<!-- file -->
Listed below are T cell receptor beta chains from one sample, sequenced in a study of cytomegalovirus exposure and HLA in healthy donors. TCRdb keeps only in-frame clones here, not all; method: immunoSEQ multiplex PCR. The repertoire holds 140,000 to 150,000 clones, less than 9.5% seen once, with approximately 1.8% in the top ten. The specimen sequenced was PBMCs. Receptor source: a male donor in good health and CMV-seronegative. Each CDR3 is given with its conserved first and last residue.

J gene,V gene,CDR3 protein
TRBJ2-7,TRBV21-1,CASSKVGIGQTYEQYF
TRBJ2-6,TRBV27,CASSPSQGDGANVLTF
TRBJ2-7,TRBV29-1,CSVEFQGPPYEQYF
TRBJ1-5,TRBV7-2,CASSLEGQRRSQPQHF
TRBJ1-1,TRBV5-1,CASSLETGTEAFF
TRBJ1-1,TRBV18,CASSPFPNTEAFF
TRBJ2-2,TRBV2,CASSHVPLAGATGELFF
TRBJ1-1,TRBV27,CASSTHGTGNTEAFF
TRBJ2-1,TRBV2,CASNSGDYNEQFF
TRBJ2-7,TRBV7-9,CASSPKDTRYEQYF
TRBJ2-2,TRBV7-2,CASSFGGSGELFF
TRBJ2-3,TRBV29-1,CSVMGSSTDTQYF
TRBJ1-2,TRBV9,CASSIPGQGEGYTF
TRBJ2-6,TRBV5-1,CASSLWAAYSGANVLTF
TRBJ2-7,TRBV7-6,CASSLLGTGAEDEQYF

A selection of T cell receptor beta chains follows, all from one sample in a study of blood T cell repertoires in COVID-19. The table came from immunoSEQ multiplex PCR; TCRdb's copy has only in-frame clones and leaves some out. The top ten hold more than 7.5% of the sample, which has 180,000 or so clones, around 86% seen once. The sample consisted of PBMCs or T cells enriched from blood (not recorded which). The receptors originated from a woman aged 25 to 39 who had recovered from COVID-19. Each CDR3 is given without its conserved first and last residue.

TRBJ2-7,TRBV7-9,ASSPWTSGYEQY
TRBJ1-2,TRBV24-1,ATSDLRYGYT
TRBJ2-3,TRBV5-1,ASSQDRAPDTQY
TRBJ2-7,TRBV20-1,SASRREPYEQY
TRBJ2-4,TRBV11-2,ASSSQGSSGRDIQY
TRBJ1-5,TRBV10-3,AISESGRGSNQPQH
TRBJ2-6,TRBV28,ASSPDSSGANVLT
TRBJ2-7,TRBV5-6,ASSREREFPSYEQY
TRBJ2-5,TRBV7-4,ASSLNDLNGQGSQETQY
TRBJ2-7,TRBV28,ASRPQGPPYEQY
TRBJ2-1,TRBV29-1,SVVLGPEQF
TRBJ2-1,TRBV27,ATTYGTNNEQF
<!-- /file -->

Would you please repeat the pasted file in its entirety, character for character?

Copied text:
Listed below are T cell receptor beta chains from one sample, sequenced in a study of cytomegalovirus exposure and HLA in healthy donors. TCRdb keeps only in-frame clones here, not all; method: immunoSEQ multiplex PCR. The repertoire holds 140,000 to 150,000 clones, less than 9.5% seen once, with approximately 1.8% in the top ten. The specimen sequenced was PBMCs. Receptor source: a male donor in good health and CMV-seronegative. Each CDR3 is given with its conserved first and last residue.

J gene,V gene,CDR3 protein
TRBJ2-7,TRBV21-1,CASSKVGIGQTYEQYF
TRBJ2-6,TRBV27,CASSPSQGDGANVLTF
TRBJ2-7,TRBV29-1,CSVEFQGPPYEQYF
TRBJ1-5,TRBV7-2,CASSLEGQRRSQPQHF
TRBJ1-1,TRBV5-1,CASSLETGTEAFF
TRBJ1-1,TRBV18,CASSPFPNTEAFF
TRBJ2-2,TRBV2,CASSHVPLAGATGELFF
TRBJ1-1,TRBV27,CASSTHGTGNTEAFF
TRBJ2-1,TRBV2,CASNSGDYNEQFF
TRBJ2-7,TRBV7-9,CASSPKDTRYEQYF
TRBJ2-2,TRBV7-2,CASSFGGSGELFF
TRBJ2-3,TRBV29-1,CSVMGSSTDTQYF
TRBJ1-2,TRBV9,CASSIPGQGEGYTF
TRBJ2-6,TRBV5-1,CASSLWAAYSGANVLTF
TRBJ2-7,TRBV7-6,CASSLLGTGAEDEQYF

A selection of T cell receptor beta chains follows, all from one sample in a study of blood T cell repertoires in COVID-19. The table came from immunoSEQ multiplex PCR; TCRdb's copy has only in-frame clones and leaves some out. The top ten hold more than 7.5% of the sample, which has 180,000 or so clones, around 86% seen once. The sample consisted of PBMCs or T cells enriched from blood (not recorded which). The receptors originated from a woman aged 25 to 39 who had recovered from COVID-19. Each CDR3 is given without its conserved first and last residue.

TRBJ2-7,TRBV7-9,ASSPWTSGYEQY
TRBJ1-2,TRBV24-1,ATSDLRYGYT
TRBJ2-3,TRBV5-1,ASSQDRAPDTQY
TRBJ2-7,TRBV20-1,SASRREPYEQY
TRBJ2-4,TRBV11-2,ASSSQGSSGRDIQY
TRBJ1-5,TRBV10-3,AISESGRGSNQPQH
TRBJ2-6,TRBV28,ASSPDSSGANVLT
TRBJ2-7,TRBV5-6,ASSREREFPSYEQY
TRBJ2-5,TRBV7-4,ASSLNDLNGQGSQETQY
TRBJ2-7,TRBV28,ASRPQGPPYEQY
TRBJ2-1,TRBV29-1,SVVLGPEQF
TRBJ2-1,TRBV27,ATTYGTNNEQF